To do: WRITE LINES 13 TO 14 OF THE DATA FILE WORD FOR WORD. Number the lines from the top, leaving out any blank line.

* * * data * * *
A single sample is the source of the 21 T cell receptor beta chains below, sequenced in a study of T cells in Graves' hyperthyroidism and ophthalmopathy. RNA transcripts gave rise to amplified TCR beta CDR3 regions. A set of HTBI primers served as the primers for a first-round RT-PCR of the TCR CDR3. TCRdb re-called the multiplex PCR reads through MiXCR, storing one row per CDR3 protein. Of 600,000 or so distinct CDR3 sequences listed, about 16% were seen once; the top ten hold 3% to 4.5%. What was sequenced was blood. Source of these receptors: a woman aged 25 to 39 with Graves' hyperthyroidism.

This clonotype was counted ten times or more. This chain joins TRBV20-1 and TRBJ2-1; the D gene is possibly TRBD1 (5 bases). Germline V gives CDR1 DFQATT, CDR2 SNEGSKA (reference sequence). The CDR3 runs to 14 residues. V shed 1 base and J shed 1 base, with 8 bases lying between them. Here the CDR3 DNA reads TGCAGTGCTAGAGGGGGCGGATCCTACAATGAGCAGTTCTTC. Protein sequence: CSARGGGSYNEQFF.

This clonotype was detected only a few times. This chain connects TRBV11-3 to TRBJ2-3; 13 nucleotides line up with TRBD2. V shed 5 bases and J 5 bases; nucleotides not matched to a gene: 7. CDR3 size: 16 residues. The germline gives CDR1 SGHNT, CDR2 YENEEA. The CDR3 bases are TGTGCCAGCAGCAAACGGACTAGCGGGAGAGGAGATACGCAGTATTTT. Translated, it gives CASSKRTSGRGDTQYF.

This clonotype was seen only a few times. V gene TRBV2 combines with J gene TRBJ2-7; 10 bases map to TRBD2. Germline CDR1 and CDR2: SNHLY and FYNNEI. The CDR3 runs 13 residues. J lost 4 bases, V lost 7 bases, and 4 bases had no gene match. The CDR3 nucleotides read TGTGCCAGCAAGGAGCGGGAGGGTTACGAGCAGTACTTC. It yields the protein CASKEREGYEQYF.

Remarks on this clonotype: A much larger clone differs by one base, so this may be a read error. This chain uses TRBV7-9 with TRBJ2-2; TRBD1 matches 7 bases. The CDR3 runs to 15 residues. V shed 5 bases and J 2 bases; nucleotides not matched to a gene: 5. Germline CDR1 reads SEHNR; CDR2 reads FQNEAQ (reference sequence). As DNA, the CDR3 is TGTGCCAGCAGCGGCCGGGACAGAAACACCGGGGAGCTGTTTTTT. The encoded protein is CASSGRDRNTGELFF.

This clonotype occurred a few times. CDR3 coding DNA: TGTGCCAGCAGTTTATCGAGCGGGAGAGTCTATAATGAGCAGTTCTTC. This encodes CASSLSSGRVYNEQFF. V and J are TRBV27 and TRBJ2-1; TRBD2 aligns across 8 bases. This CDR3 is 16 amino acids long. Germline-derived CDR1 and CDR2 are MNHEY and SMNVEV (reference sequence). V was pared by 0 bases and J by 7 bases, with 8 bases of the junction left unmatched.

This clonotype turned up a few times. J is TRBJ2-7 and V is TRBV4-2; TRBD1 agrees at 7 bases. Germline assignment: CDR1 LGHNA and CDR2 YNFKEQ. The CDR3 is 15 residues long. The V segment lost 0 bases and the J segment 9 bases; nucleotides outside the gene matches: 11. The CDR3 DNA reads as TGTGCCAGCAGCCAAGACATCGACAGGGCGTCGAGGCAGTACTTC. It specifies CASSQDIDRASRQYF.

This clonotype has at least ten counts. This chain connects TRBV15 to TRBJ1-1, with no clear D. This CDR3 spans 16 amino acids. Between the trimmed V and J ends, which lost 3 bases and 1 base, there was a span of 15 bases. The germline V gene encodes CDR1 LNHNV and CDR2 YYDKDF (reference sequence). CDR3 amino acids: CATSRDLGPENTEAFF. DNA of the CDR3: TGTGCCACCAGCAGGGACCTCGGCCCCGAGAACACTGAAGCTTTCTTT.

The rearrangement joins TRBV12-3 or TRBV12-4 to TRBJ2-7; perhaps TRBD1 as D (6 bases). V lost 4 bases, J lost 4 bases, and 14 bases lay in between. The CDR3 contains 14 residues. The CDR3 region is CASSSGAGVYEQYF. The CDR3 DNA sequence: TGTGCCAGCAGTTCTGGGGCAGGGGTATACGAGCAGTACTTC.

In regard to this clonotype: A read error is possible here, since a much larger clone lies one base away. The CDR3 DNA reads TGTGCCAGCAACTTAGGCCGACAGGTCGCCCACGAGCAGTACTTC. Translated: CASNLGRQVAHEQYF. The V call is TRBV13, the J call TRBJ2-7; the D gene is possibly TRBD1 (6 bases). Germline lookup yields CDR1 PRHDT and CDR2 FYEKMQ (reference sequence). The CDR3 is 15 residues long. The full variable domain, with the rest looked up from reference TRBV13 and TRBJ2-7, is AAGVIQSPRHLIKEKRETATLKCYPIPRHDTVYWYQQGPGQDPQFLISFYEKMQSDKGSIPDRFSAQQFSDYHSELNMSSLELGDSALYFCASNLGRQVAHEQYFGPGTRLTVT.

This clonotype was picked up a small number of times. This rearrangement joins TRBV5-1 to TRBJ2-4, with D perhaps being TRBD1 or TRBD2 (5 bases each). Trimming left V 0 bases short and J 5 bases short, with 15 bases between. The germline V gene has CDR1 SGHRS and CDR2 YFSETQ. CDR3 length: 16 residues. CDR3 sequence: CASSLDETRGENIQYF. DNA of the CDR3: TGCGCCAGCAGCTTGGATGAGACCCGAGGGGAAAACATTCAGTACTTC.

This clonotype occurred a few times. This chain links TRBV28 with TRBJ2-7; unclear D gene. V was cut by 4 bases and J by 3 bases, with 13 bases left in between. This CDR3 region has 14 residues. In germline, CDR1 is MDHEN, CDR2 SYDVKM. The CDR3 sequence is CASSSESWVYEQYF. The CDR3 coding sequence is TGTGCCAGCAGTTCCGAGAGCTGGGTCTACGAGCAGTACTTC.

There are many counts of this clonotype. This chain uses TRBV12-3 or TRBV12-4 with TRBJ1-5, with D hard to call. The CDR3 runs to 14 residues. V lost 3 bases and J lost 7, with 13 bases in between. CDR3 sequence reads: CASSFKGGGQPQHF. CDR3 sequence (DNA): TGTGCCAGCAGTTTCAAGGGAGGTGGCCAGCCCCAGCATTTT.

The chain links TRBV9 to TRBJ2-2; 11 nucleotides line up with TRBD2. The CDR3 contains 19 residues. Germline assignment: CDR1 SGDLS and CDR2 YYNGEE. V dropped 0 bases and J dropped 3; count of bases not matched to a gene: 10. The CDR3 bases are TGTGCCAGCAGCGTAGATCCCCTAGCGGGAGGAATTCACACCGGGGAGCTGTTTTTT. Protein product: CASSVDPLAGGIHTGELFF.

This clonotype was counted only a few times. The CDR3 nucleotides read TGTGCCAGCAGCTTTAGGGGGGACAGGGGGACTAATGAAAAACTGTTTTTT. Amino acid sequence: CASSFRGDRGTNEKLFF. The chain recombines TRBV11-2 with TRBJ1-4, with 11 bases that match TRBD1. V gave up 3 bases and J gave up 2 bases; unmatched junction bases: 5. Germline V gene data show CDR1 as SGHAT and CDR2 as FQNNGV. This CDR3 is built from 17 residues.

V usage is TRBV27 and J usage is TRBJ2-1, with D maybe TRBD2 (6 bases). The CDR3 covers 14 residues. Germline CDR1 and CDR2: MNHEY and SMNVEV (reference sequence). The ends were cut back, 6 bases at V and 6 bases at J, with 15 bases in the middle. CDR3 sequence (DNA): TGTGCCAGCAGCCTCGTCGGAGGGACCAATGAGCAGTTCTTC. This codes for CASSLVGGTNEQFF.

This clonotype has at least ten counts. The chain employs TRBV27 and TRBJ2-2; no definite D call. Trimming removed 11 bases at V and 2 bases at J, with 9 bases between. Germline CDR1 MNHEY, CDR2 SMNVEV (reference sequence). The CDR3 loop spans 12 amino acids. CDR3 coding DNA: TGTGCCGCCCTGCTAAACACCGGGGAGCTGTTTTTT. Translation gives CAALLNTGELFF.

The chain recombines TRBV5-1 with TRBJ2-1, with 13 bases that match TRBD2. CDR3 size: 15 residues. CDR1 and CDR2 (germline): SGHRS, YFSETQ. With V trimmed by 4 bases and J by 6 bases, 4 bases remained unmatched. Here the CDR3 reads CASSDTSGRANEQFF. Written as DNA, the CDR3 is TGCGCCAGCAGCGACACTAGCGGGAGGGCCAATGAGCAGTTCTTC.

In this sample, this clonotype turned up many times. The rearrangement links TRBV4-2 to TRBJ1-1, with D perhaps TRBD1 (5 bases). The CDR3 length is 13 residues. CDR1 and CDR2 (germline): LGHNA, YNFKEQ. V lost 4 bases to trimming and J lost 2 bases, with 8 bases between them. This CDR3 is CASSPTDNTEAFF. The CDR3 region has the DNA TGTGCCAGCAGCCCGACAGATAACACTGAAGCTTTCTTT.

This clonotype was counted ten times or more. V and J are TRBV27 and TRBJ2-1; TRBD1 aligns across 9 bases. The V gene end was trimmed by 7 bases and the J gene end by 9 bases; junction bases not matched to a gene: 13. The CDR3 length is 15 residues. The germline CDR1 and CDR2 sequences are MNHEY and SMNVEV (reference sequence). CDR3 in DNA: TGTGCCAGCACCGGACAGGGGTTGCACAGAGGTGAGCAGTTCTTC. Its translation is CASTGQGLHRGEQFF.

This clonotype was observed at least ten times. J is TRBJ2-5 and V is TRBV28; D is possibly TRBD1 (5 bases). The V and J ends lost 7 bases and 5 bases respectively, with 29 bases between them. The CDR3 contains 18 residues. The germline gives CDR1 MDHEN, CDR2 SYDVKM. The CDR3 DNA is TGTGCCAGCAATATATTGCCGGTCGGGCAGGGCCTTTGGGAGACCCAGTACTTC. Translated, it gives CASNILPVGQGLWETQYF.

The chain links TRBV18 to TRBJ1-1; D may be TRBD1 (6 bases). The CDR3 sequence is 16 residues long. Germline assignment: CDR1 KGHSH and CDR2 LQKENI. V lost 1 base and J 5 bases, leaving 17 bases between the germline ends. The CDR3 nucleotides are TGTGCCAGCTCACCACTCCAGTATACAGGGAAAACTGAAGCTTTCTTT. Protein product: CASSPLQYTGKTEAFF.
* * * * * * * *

There are many counts of this clonotype. This chain uses TRBV12-3 or TRBV12-4 with TRBJ1-5, with D hard to call. The CDR3 runs to 14 residues. V lost 3 bases and J lost 7, with 13 bases in between. CDR3 sequence reads: CASSFKGGGQPQHF. CDR3 sequence (DNA): TGTGCCAGCAGTTTCAAGGGAGGTGGCCAGCCCCAGCATTTT.

The chain links TRBV9 to TRBJ2-2; 11 nucleotides line up with TRBD2. The CDR3 contains 19 residues. Germline assignment: CDR1 SGDLS and CDR2 YYNGEE. V dropped 0 bases and J dropped 3; count of bases not matched to a gene: 10. The CDR3 bases are TGTGCCAGCAGCGTAGATCCCCTAGCGGGAGGAATTCACACCGGGGAGCTGTTTTTT. Protein product: CASSVDPLAGGIHTGELFF.